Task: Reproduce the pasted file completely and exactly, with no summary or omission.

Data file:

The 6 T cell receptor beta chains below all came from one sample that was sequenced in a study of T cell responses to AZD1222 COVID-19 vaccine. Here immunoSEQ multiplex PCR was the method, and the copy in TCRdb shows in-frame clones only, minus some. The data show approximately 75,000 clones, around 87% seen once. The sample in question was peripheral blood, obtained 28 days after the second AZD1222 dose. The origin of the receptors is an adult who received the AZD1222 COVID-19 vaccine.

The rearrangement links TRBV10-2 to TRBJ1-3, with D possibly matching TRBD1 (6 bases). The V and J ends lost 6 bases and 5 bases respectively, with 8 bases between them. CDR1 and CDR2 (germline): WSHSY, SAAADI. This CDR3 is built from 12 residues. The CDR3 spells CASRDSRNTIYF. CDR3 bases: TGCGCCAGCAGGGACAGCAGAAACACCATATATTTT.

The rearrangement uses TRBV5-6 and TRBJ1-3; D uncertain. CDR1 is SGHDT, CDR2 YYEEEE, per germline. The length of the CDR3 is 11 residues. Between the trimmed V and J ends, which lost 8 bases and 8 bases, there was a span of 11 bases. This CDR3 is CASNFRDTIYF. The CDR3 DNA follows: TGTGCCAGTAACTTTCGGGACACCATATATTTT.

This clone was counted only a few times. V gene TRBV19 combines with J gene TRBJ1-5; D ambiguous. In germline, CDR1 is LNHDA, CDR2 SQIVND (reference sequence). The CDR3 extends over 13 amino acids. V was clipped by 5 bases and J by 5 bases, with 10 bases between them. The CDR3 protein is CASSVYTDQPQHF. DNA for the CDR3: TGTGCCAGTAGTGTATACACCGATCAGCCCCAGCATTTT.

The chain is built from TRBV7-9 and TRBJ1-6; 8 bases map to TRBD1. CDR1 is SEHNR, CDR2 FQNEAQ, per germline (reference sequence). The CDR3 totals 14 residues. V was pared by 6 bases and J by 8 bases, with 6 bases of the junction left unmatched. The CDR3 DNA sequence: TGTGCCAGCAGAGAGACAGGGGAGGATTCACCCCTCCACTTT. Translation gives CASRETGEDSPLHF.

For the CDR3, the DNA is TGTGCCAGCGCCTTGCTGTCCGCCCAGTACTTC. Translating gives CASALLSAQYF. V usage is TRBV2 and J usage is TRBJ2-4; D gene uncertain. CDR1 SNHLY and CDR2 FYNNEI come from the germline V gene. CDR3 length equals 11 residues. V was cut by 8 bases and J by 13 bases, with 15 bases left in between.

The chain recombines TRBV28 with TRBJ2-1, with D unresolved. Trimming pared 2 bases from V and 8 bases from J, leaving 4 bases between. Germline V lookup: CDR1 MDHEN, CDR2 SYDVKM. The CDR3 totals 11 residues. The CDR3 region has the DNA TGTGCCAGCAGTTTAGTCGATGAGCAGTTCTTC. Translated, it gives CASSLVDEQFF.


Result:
The 6 T cell receptor beta chains below all came from one sample that was sequenced in a study of T cell responses to AZD1222 COVID-19 vaccine. Here immunoSEQ multiplex PCR was the method, and the copy in TCRdb shows in-frame clones only, minus some. The data show approximately 75,000 clones, around 87% seen once. The sample in question was peripheral blood, obtained 28 days after the second AZD1222 dose. The origin of the receptors is an adult who received the AZD1222 COVID-19 vaccine.

The rearrangement links TRBV10-2 to TRBJ1-3, with D possibly matching TRBD1 (6 bases). The V and J ends lost 6 bases and 5 bases respectively, with 8 bases between them. CDR1 and CDR2 (germline): WSHSY, SAAADI. This CDR3 is built from 12 residues. The CDR3 spells CASRDSRNTIYF. CDR3 bases: TGCGCCAGCAGGGACAGCAGAAACACCATATATTTT.

The rearrangement uses TRBV5-6 and TRBJ1-3; D uncertain. CDR1 is SGHDT, CDR2 YYEEEE, per germline. The length of the CDR3 is 11 residues. Between the trimmed V and J ends, which lost 8 bases and 8 bases, there was a span of 11 bases. This CDR3 is CASNFRDTIYF. The CDR3 DNA follows: TGTGCCAGTAACTTTCGGGACACCATATATTTT.

This clone was counted only a few times. V gene TRBV19 combines with J gene TRBJ1-5; D ambiguous. In germline, CDR1 is LNHDA, CDR2 SQIVND (reference sequence). The CDR3 extends over 13 amino acids. V was clipped by 5 bases and J by 5 bases, with 10 bases between them. The CDR3 protein is CASSVYTDQPQHF. DNA for the CDR3: TGTGCCAGTAGTGTATACACCGATCAGCCCCAGCATTTT.

The chain is built from TRBV7-9 and TRBJ1-6; 8 bases map to TRBD1. CDR1 is SEHNR, CDR2 FQNEAQ, per germline (reference sequence). The CDR3 totals 14 residues. V was pared by 6 bases and J by 8 bases, with 6 bases of the junction left unmatched. The CDR3 DNA sequence: TGTGCCAGCAGAGAGACAGGGGAGGATTCACCCCTCCACTTT. Translation gives CASRETGEDSPLHF.

For the CDR3, the DNA is TGTGCCAGCGCCTTGCTGTCCGCCCAGTACTTC. Translating gives CASALLSAQYF. V usage is TRBV2 and J usage is TRBJ2-4; D gene uncertain. CDR1 SNHLY and CDR2 FYNNEI come from the germline V gene. CDR3 length equals 11 residues. V was cut by 8 bases and J by 13 bases, with 15 bases left in between.

The chain recombines TRBV28 with TRBJ2-1, with D unresolved. Trimming pared 2 bases from V and 8 bases from J, leaving 4 bases between. Germline V lookup: CDR1 MDHEN, CDR2 SYDVKM. The CDR3 totals 11 residues. The CDR3 region has the DNA TGTGCCAGCAGTTTAGTCGATGAGCAGTTCTTC. Translated, it gives CASSLVDEQFF.